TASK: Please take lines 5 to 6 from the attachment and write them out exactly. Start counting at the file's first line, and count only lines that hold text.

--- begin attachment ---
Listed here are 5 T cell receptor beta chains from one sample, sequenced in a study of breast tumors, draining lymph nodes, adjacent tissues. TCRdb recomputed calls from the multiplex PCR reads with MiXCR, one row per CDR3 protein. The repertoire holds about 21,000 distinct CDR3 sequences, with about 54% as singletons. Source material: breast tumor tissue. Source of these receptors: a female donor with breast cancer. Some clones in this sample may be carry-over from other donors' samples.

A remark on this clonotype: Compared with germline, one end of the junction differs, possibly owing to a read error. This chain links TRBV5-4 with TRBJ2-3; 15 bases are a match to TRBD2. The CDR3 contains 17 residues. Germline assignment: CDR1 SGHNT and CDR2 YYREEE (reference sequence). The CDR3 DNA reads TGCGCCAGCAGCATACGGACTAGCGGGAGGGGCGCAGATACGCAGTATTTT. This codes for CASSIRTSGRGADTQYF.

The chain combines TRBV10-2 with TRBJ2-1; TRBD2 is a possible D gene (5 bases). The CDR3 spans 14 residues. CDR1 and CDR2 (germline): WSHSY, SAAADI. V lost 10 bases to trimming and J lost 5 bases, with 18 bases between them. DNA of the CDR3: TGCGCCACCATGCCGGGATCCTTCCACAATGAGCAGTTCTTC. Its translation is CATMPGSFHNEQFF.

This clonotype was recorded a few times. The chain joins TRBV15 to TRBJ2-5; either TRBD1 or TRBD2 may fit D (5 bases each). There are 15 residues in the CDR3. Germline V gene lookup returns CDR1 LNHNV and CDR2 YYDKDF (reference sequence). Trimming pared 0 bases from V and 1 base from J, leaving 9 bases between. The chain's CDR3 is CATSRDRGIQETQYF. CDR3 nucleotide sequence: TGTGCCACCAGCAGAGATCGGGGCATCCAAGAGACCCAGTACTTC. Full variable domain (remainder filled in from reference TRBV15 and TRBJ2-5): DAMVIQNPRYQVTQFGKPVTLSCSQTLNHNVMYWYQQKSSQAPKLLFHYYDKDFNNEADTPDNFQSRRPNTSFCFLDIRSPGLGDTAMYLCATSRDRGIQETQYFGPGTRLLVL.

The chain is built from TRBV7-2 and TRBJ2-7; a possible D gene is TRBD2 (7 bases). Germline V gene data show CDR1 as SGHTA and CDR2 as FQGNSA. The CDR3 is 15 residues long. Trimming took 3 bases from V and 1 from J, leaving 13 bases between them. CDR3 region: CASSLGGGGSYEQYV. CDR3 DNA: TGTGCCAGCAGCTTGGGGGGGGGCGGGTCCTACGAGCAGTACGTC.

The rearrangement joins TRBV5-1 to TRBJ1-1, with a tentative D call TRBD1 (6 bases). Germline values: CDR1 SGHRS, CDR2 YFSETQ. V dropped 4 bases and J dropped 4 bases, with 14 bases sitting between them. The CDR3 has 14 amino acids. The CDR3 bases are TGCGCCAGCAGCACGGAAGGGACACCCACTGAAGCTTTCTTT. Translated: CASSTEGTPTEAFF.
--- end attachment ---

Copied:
The chain is built from TRBV7-2 and TRBJ2-7; a possible D gene is TRBD2 (7 bases). Germline V gene data show CDR1 as SGHTA and CDR2 as FQGNSA. The CDR3 is 15 residues long. Trimming took 3 bases from V and 1 from J, leaving 13 bases between them. CDR3 region: CASSLGGGGSYEQYV. CDR3 DNA: TGTGCCAGCAGCTTGGGGGGGGGCGGGTCCTACGAGCAGTACGTC.

The rearrangement joins TRBV5-1 to TRBJ1-1, with a tentative D call TRBD1 (6 bases). Germline values: CDR1 SGHRS, CDR2 YFSETQ. V dropped 4 bases and J dropped 4 bases, with 14 bases sitting between them. The CDR3 has 14 amino acids. The CDR3 bases are TGCGCCAGCAGCACGGAAGGGACACCCACTGAAGCTTTCTTT. Translated: CASSTEGTPTEAFF.